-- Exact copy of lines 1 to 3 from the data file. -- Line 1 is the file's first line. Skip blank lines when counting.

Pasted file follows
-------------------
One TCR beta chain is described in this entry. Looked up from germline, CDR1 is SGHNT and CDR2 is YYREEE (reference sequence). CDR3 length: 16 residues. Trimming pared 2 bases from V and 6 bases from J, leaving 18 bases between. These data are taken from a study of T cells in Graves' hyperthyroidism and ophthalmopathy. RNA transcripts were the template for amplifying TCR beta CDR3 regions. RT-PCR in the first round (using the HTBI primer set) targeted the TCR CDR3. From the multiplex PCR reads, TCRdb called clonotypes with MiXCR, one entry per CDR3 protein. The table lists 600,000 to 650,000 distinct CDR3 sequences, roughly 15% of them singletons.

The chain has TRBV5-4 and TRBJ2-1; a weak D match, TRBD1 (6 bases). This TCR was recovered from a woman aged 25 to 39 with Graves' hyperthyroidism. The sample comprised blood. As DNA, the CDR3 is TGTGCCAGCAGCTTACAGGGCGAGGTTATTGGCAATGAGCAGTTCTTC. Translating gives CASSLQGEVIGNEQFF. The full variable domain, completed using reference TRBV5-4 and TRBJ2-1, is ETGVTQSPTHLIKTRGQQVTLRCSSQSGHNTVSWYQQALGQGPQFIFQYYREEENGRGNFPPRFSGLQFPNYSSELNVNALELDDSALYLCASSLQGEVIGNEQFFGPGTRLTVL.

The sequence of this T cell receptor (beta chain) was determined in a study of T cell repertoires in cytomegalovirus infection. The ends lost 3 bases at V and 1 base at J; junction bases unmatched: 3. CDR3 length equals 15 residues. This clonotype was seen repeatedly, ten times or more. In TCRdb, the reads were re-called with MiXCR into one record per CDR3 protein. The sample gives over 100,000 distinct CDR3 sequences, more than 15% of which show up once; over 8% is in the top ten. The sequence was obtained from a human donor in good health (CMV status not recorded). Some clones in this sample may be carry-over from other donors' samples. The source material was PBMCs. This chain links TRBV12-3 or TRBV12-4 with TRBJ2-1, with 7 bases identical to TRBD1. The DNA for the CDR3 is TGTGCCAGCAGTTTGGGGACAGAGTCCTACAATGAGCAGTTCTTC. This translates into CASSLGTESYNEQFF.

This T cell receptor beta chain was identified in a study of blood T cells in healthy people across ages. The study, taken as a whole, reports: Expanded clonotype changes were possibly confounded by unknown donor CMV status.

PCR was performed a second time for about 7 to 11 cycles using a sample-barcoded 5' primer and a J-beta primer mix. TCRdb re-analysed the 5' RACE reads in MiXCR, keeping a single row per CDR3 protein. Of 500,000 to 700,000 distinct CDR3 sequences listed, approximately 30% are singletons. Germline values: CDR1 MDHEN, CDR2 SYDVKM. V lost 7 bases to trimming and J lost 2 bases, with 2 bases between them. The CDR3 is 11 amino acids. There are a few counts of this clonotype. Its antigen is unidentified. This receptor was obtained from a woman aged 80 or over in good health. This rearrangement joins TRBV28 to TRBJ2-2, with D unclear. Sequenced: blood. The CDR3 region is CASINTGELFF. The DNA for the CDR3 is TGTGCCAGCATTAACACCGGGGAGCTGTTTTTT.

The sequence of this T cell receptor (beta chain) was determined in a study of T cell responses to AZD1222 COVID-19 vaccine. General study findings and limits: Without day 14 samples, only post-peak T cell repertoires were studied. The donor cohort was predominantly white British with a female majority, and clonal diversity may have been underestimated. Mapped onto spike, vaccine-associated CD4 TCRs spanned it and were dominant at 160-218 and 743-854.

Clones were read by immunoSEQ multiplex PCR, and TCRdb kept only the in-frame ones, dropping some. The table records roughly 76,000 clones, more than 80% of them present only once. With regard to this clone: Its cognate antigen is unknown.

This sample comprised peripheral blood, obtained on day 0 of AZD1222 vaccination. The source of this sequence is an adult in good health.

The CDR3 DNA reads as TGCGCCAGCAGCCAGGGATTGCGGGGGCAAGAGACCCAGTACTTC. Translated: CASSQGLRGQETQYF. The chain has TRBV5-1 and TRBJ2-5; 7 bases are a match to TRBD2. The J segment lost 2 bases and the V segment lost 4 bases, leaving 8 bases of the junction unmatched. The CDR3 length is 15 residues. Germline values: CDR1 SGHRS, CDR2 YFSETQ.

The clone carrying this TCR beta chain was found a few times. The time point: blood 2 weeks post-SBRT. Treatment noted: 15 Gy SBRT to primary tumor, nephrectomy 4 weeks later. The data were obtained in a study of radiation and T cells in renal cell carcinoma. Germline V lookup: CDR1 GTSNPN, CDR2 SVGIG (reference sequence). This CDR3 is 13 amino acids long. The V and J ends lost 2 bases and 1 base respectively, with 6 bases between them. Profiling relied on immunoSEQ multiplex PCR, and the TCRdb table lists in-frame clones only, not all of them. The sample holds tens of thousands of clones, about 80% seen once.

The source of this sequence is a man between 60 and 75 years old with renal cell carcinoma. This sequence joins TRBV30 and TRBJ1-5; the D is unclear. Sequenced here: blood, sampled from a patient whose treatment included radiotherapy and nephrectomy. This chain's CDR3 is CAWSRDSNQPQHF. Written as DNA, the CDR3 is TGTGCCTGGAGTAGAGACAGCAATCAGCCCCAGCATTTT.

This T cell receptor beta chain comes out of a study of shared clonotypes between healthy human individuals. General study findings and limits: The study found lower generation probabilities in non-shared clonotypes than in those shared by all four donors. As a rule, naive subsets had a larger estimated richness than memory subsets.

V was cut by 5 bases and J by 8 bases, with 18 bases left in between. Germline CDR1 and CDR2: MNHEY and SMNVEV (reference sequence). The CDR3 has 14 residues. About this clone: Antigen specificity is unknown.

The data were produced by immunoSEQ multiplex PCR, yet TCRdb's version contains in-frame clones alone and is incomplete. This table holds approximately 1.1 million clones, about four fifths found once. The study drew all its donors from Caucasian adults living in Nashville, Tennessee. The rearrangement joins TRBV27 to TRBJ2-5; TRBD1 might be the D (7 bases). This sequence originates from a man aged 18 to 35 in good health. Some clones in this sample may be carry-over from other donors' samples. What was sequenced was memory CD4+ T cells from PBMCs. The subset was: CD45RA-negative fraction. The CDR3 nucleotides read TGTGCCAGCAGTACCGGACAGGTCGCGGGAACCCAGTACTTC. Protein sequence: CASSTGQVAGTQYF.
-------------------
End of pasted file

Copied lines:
One TCR beta chain is described in this entry. Looked up from germline, CDR1 is SGHNT and CDR2 is YYREEE (reference sequence). CDR3 length: 16 residues. Trimming pared 2 bases from V and 6 bases from J, leaving 18 bases between. These data are taken from a study of T cells in Graves' hyperthyroidism and ophthalmopathy. RNA transcripts were the template for amplifying TCR beta CDR3 regions. RT-PCR in the first round (using the HTBI primer set) targeted the TCR CDR3. From the multiplex PCR reads, TCRdb called clonotypes with MiXCR, one entry per CDR3 protein. The table lists 600,000 to 650,000 distinct CDR3 sequences, roughly 15% of them singletons.

The chain has TRBV5-4 and TRBJ2-1; a weak D match, TRBD1 (6 bases). This TCR was recovered from a woman aged 25 to 39 with Graves' hyperthyroidism. The sample comprised blood. As DNA, the CDR3 is TGTGCCAGCAGCTTACAGGGCGAGGTTATTGGCAATGAGCAGTTCTTC. Translating gives CASSLQGEVIGNEQFF. The full variable domain, completed using reference TRBV5-4 and TRBJ2-1, is ETGVTQSPTHLIKTRGQQVTLRCSSQSGHNTVSWYQQALGQGPQFIFQYYREEENGRGNFPPRFSGLQFPNYSSELNVNALELDDSALYLCASSLQGEVIGNEQFFGPGTRLTVL.

The sequence of this T cell receptor (beta chain) was determined in a study of T cell repertoires in cytomegalovirus infection. The ends lost 3 bases at V and 1 base at J; junction bases unmatched: 3. CDR3 length equals 15 residues. This clonotype was seen repeatedly, ten times or more. In TCRdb, the reads were re-called with MiXCR into one record per CDR3 protein. The sample gives over 100,000 distinct CDR3 sequences, more than 15% of which show up once; over 8% is in the top ten. The sequence was obtained from a human donor in good health (CMV status not recorded). Some clones in this sample may be carry-over from other donors' samples. The source material was PBMCs. This chain links TRBV12-3 or TRBV12-4 with TRBJ2-1, with 7 bases identical to TRBD1. The DNA for the CDR3 is TGTGCCAGCAGTTTGGGGACAGAGTCCTACAATGAGCAGTTCTTC. This translates into CASSLGTESYNEQFF.